Murderous Maths

The Unknown Formula

For combinations when choices can be repeated and order does NOT matter

In the MM book The Perfect Sausage and other Fundamental Formulas we meet "the Unknown Formula".

What the Unknown Formula does NOT do...

If you pick four cards from a pile of six different cards - how many different combinations of cards can you get? The answer is given in the combinations formula:

Number of possible combinations selecting S objects from D different objects = D!/S!(D-S)!

In this case you get D=6 and S=4 so the sum becomes 6!/4!x2! = 6x5x4x3x2x1/(4x3x2x1)x(2x1) which cancels down to 6x5/2 = 15. If you don't understand this, it's all explained in Do You Feel Lucky?

Here are just three of the 15 possible ways of picking four cards from the six shown above.

It doesn't matter what order the cards are picked in, but the important thing is that each card can only be picked once, so all four cards will be different.

The same formula and numbers apply to having six coins laid out in a row all turned heads up and seeing how many ways can you turn over four different coins. You could get HHTTTT, or HTTHTT or TTTHHT or... in all you'll find there are 15 different ways.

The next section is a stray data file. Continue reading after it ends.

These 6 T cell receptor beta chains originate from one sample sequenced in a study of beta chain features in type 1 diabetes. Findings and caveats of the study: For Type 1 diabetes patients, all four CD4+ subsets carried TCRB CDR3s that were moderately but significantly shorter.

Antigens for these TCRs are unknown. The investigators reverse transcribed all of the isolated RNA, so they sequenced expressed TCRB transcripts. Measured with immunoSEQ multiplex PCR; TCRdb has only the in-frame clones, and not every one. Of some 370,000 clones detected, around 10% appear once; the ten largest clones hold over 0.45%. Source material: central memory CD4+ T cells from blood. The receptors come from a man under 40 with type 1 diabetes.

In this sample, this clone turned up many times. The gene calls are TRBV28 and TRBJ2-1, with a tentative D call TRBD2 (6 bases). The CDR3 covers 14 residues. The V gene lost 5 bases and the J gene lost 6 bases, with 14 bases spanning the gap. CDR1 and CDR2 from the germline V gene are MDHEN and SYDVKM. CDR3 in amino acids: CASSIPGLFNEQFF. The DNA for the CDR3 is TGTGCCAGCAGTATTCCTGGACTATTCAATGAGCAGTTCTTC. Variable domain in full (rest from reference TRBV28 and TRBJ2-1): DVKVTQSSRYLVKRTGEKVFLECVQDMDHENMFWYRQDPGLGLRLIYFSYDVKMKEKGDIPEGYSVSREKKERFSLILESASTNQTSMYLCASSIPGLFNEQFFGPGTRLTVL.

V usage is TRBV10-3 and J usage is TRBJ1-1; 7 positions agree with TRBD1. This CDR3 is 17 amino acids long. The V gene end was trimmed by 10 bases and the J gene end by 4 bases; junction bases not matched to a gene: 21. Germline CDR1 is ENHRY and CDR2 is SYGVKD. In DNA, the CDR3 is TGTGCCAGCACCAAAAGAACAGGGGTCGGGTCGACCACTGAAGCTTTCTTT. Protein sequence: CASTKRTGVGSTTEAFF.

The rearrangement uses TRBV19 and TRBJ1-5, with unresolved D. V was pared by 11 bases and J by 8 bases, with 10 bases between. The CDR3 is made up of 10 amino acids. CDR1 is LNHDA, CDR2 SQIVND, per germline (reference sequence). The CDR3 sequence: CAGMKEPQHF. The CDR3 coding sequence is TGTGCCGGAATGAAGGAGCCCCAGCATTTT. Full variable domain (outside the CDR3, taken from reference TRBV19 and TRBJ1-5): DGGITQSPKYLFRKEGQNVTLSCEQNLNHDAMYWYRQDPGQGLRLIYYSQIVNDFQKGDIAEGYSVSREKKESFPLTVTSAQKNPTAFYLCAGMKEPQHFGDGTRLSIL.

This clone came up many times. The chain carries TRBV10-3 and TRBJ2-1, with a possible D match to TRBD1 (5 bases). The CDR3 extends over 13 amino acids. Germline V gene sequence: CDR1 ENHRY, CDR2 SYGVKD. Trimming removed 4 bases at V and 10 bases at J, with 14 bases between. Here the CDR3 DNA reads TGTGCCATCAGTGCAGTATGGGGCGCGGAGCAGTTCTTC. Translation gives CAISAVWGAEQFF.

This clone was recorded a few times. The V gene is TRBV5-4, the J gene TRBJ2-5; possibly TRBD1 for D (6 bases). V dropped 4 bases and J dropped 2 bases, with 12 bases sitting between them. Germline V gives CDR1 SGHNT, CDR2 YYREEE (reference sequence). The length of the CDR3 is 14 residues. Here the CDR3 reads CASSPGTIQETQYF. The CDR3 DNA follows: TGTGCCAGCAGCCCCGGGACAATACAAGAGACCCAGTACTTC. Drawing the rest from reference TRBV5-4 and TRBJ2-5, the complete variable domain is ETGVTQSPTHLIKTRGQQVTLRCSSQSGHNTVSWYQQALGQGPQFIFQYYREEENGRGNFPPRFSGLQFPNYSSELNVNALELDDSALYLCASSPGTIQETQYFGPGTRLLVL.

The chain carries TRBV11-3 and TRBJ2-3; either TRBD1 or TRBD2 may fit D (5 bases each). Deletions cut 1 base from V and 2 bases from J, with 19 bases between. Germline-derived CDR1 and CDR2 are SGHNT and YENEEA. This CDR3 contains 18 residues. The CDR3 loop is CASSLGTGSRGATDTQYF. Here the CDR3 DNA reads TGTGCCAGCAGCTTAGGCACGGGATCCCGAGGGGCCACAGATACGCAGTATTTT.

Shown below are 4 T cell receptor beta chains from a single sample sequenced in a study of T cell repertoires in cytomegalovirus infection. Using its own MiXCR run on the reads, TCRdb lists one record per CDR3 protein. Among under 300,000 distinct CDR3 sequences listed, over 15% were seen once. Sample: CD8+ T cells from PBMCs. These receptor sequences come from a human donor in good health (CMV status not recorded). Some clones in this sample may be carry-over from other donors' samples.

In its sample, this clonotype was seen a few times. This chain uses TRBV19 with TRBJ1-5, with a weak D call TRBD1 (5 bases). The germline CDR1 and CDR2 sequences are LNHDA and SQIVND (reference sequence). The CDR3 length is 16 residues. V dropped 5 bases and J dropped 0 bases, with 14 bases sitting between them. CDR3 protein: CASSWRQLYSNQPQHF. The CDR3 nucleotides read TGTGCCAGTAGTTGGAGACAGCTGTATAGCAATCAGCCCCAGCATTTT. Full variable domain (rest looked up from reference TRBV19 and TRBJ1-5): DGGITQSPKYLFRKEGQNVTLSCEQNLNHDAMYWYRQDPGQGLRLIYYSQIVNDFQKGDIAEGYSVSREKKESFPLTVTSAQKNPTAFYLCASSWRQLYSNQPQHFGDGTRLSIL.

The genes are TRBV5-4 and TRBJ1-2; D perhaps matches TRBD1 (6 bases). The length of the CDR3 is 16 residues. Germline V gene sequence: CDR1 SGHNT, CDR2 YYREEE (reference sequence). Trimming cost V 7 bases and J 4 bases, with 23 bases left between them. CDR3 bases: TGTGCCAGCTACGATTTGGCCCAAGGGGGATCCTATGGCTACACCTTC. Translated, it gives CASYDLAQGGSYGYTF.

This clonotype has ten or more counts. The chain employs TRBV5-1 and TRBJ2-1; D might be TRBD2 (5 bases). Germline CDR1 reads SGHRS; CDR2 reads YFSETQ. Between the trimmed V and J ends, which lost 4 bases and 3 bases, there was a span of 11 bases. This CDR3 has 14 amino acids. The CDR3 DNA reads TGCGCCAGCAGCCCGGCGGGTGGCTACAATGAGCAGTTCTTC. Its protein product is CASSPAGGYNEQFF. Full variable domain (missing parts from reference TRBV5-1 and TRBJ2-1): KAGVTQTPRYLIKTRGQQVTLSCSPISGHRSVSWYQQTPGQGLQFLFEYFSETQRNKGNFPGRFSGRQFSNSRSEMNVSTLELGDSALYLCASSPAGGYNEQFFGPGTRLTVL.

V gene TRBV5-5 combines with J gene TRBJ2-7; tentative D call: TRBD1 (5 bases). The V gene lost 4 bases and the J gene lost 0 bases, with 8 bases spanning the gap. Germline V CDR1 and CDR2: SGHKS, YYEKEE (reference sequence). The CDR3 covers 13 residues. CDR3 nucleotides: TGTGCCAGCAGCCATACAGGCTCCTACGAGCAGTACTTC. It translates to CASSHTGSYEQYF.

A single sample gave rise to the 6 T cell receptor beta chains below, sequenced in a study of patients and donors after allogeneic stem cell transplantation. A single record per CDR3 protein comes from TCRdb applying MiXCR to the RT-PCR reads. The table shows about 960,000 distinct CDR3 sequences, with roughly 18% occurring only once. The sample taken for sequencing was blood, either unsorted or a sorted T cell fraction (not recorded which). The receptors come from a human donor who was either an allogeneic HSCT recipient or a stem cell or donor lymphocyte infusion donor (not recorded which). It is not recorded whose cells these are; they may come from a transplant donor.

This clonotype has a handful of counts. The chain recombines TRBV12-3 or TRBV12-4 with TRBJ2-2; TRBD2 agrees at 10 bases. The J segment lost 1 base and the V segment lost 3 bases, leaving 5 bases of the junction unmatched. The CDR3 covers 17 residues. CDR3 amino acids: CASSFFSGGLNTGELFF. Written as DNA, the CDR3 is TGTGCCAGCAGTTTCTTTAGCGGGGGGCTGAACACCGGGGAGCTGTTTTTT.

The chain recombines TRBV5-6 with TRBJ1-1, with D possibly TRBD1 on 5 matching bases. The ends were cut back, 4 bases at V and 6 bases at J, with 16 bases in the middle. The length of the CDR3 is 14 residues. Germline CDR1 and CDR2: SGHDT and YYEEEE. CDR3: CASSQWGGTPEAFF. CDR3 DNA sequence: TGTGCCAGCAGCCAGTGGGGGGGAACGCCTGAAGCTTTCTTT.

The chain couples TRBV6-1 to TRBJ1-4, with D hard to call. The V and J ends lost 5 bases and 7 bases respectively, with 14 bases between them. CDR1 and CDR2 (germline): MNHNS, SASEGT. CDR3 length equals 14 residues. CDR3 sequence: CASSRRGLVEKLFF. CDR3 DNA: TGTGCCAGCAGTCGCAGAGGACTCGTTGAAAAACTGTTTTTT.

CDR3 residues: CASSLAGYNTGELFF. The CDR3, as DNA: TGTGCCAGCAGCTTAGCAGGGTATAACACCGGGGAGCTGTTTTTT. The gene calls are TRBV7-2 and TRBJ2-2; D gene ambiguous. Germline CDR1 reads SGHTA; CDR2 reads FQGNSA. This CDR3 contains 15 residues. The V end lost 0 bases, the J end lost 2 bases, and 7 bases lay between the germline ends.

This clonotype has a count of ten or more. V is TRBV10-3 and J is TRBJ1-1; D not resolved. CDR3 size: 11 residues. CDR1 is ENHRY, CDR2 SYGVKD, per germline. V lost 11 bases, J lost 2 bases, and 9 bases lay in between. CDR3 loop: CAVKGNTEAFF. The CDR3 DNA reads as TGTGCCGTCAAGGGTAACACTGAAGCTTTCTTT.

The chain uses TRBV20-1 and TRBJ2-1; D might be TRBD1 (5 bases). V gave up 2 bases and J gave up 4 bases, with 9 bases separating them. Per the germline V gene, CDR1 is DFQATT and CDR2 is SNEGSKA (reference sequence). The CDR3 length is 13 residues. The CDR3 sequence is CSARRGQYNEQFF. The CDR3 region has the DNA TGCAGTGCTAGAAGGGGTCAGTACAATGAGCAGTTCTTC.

How many ways can you turn over FOUR different coins from this row of six?
Here's one way...
... and here's another...
... and another...'ll find there are 15 different ways in total.

The Unknown Formula
S= number of items you can choose
N = total number of items to choose from

What the Unknown Formula DOES do...

If you throw four normal six-sided dice - how many different combinations of dice can you get? This is the same as having six numbers to choose from, and you can choose four. BUT... this is different from the cards because it is possible for the same number to appear on more than one dice.
You can't do this:
But you CAN do this:

To get the number of different combinations for the dice, you need "The Unknown Formula".

When throwing four six-sided dice, N=6 and S=4 so the number of possible combinations is
(S+N-1)!/S!(N-1)! = (4+6-1)!/4!(6-1)! = 9!/4!x5!
= 9x8x7x6x5x4x3x2x1/(4x3x2x1)x(5x4x3x2x1) = 9x8x7x6/(4x3x2)= 126

What are "different" combinations?

Although throwing four dice is far more interesting, it's easier to see exactly what is happening with two dice. If you think there are 6 x 6 = 36 ways that two dice can land, then you would be correct:

Here you'll see some combinations get repeated, but for most games it doesn't matter if you throw... or

...they would count as the same thing!

The Unknown Formula manages to ignore all repeated combinations, so it would only count this combination once.

So how many different combinations of two dice are there? Put N=6 and S=2 into the Unknown formula and you'll get the answer 21

Where does the Unknown Formula come from?

Suppose you throw your four dice and get 1,3,3,5.
You could write this out as follows: 1*23**45*6. You'll see that the numbers 1-6 are listed and then there's a * behind each number when it appears in the combination. More than one * after a number means it occurs more than once. In the same way 2226 would be 12***3456* or 2345 would be 12*3*4*5*6.